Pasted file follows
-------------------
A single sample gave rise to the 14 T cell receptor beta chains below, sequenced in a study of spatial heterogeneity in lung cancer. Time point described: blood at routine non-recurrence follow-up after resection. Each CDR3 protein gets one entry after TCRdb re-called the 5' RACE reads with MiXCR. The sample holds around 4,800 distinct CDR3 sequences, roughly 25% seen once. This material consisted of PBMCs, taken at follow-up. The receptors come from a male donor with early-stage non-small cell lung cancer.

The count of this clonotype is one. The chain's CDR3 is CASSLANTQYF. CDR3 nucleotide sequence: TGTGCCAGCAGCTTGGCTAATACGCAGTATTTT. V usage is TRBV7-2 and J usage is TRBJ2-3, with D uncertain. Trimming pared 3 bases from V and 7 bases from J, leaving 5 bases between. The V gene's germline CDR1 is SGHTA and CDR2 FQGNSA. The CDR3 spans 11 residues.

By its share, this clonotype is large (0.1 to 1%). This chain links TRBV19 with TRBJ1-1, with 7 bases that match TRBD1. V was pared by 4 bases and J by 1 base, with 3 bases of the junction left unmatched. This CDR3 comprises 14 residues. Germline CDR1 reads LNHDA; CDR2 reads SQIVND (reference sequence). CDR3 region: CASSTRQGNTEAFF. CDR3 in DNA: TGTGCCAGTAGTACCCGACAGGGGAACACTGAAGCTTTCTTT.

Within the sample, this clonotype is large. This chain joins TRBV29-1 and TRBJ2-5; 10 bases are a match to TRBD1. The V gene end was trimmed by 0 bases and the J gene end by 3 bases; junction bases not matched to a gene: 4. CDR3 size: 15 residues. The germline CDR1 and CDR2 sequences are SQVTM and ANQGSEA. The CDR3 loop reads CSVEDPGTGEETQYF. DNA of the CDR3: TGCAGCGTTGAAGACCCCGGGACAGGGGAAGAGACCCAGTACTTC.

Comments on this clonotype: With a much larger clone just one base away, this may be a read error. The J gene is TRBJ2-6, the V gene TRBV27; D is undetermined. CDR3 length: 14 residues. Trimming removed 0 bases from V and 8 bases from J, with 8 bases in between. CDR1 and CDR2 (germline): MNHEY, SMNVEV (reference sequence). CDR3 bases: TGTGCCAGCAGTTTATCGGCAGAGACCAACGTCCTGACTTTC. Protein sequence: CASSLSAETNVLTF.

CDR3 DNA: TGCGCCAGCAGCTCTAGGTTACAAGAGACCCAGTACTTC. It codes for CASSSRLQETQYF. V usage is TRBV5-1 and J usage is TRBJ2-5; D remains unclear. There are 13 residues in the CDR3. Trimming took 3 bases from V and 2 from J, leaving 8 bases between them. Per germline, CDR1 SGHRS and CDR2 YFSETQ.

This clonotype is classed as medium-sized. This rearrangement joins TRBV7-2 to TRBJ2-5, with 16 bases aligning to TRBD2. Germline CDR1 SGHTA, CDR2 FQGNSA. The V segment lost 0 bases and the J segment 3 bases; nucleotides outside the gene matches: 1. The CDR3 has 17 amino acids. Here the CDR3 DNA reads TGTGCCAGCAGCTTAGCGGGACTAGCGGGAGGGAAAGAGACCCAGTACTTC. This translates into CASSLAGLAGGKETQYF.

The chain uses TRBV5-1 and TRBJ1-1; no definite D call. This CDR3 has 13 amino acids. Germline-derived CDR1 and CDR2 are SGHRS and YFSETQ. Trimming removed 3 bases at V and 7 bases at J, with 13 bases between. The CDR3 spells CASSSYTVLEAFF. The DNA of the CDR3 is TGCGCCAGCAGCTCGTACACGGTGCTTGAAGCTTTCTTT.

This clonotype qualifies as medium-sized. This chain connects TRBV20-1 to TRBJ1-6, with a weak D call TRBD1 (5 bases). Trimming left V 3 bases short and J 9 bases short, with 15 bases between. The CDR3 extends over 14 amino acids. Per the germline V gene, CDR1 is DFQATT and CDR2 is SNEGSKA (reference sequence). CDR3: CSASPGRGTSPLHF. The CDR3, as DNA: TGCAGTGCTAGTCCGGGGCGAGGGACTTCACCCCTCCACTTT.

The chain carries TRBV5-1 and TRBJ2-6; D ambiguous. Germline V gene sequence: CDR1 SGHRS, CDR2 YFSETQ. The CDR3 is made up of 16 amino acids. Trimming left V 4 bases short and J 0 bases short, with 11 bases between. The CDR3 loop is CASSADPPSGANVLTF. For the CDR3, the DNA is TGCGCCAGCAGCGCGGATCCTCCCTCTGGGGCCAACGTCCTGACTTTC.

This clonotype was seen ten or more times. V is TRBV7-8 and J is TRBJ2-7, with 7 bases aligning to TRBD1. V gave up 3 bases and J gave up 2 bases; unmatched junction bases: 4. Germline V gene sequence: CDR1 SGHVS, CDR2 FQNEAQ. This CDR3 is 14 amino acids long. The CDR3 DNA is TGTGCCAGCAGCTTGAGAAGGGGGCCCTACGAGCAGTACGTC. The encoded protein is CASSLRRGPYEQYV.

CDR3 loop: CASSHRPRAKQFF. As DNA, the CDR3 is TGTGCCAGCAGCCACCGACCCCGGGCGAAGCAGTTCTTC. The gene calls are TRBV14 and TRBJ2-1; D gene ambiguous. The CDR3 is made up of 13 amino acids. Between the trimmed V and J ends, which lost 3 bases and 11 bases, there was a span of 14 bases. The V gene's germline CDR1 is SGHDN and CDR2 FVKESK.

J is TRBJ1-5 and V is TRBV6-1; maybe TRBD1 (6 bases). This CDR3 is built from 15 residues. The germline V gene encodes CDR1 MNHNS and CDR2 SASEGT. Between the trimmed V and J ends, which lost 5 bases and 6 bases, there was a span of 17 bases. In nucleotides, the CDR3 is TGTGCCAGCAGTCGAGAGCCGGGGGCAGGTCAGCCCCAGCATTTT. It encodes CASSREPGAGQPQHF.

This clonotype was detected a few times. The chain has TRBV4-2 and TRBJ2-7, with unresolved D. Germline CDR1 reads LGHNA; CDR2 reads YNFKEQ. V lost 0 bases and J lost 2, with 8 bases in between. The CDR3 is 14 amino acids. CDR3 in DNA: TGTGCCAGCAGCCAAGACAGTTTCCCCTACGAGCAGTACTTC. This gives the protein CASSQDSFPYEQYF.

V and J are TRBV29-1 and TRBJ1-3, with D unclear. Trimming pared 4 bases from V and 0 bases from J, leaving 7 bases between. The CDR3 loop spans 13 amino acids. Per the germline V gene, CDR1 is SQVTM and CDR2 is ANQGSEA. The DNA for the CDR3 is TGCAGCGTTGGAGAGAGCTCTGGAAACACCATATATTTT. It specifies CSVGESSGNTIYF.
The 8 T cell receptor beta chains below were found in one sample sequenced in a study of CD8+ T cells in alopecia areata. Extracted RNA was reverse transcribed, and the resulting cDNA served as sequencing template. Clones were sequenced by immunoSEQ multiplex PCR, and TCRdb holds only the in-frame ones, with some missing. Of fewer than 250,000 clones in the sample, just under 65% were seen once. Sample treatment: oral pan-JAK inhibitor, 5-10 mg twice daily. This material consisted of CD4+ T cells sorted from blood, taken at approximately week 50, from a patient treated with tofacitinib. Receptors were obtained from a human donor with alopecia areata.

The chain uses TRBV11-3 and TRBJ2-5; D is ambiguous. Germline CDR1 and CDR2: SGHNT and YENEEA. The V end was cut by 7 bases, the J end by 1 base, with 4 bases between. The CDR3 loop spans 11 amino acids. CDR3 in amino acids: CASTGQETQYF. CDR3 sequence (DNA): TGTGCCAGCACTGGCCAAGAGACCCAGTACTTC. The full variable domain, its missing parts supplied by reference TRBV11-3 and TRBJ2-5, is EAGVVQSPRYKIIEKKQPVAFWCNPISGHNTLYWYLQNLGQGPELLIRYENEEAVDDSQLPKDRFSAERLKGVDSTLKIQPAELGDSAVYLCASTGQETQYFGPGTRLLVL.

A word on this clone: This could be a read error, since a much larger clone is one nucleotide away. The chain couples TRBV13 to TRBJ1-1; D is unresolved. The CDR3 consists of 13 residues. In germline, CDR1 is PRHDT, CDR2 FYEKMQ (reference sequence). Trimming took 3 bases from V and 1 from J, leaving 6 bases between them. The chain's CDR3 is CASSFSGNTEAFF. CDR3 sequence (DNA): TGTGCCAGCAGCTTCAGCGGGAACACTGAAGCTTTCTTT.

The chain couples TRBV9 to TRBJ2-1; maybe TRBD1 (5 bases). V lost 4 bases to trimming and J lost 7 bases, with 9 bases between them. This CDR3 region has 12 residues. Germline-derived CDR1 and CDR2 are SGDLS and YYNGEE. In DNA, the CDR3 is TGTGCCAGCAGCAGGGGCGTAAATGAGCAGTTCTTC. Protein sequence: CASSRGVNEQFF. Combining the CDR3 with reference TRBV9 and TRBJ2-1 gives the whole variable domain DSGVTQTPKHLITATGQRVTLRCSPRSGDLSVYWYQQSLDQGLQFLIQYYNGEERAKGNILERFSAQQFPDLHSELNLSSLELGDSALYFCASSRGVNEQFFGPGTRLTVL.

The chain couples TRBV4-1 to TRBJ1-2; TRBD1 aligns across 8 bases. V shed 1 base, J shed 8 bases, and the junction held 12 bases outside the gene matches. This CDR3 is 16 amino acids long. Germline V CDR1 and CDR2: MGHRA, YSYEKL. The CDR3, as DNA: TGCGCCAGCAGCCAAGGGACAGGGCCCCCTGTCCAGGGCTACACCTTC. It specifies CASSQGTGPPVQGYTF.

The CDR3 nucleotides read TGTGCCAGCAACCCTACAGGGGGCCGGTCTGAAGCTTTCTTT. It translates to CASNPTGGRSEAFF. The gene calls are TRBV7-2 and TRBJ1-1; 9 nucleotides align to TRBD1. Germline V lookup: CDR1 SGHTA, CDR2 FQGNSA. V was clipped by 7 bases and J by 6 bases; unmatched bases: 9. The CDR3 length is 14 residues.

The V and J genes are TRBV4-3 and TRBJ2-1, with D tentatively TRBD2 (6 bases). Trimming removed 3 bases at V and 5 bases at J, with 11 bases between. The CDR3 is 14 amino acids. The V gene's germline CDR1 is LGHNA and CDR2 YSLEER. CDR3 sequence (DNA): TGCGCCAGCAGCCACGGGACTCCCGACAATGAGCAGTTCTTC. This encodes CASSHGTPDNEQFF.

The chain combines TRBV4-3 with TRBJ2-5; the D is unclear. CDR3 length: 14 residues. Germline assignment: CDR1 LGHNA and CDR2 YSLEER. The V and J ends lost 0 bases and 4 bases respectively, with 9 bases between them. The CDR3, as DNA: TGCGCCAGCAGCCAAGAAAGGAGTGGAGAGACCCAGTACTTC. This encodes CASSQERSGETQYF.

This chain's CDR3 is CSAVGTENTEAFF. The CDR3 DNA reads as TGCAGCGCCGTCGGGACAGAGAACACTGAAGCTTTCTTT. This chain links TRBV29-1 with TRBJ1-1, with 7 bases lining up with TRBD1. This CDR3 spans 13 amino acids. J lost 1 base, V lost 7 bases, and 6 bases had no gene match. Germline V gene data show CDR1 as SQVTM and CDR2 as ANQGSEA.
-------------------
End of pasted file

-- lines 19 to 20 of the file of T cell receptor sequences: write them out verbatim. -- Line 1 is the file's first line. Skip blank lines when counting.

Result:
The chain couples TRBV9 to TRBJ2-1; maybe TRBD1 (5 bases). V lost 4 bases to trimming and J lost 7 bases, with 9 bases between them. This CDR3 region has 12 residues. Germline-derived CDR1 and CDR2 are SGDLS and YYNGEE. In DNA, the CDR3 is TGTGCCAGCAGCAGGGGCGTAAATGAGCAGTTCTTC. Protein sequence: CASSRGVNEQFF. Combining the CDR3 with reference TRBV9 and TRBJ2-1 gives the whole variable domain DSGVTQTPKHLITATGQRVTLRCSPRSGDLSVYWYQQSLDQGLQFLIQYYNGEERAKGNILERFSAQQFPDLHSELNLSSLELGDSALYFCASSRGVNEQFFGPGTRLTVL.

The chain couples TRBV4-1 to TRBJ1-2; TRBD1 aligns across 8 bases. V shed 1 base, J shed 8 bases, and the junction held 12 bases outside the gene matches. This CDR3 is 16 amino acids long. Germline V CDR1 and CDR2: MGHRA, YSYEKL. The CDR3, as DNA: TGCGCCAGCAGCCAAGGGACAGGGCCCCCTGTCCAGGGCTACACCTTC. It specifies CASSQGTGPPVQGYTF.